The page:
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Former Gov. Mark Sanford, Stephen Colbert's Sister Advance After S.C. Primaries

The race to fill South Carolina's 1st Congressional District has gotten quite a bit of attention. Mostly because of the cast of politicians vying for the seat vacated when Tim Scott was appointed to Senate by Gov. Nikki Haley.

After a primary, yesterday, we're have a clearer picture of how the face-off will shape up during the May 7 special election: On the Democratic side, Elizabeth Colbert Busch, the sister of comedian Stephen Colbert, easily won her party's nomination.

Republican Mark Sanford, who stepped down from the Republican Governor's Association amid a 2009 cheating scandal, came in first, but failing to capture at least half of the vote, he's headed to a runoff election.

CNN reports second place is too close to call:

"'Are you guys ready to change things in Washington, D.C.?' Sanford said to supporters at his campaign headquarters in Charleston on Tuesday night. All four of his sons attended the party.

"'What we've earned is the honor of being on the playing field here for the next two weeks,' he added, asking the crowd to redouble their campaign efforts. "Indeed, we are at that tipping point."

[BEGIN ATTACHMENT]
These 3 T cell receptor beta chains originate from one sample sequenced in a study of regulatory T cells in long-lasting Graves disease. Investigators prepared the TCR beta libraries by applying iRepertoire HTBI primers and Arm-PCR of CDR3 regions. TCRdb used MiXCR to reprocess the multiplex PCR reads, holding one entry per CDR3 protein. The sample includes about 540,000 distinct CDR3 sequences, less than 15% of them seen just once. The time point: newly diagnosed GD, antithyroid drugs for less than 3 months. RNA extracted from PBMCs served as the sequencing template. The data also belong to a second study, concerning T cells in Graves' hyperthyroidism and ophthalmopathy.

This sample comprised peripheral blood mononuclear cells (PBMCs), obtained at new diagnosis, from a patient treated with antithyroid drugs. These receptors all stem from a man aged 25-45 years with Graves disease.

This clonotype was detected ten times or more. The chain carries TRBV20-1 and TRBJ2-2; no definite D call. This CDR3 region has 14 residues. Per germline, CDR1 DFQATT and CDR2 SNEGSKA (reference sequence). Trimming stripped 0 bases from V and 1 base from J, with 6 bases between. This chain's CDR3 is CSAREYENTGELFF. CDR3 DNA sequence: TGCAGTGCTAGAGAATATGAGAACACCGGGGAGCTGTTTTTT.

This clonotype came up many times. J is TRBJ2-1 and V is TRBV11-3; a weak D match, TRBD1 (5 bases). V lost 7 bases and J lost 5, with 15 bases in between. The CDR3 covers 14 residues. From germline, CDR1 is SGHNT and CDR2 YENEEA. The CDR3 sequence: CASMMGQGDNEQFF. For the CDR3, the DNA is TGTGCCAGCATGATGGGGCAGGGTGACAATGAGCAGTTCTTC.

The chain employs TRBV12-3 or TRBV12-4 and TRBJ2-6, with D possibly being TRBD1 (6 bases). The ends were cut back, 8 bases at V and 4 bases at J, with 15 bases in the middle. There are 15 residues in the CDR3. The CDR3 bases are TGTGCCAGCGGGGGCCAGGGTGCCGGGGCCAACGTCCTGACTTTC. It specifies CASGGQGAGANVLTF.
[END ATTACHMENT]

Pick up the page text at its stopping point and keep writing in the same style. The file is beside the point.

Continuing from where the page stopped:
"Late Tuesday night, roughly 400 votes separated the candidates in second and third place, and with some precincts not yet reporting and the possibility of a recount, it was not possible to project whether Charleston attorney Curtis Bostic or state Sen. Larry Grooms would make the runoff."

"My pledge is to you. You are my only cause. I will fight to improve your lives and the lives of your children," Colbert Busch told her supporters, according to The State.

Her brother hasn't commented on her victory. But during a interview with Jimmy Fallon before the election, he said he hoped that what he does "for a living doesn't sully her good name."

Sanford, whose affair with an Argentine woman became public when he went missing from his job, made some waves a earlier this month, when New York Magazine ran a profile of his ex-wife Jenny Sanford.

This is how the piece opens:

"According to Jenny, she had already told Mark she would be taking a pass on the race the day before, at the funeral of a mutual friend. So when Mark came to visit her, he arrived with a proposal. 'Since you're not running, I want to know if you'll run my campaign,' he said. 'We could put the team back together.'

"Jenny told him, in so many words, that wasn't going to happen. Mark made one last appeal.

"'I could pay you this time,' he said."

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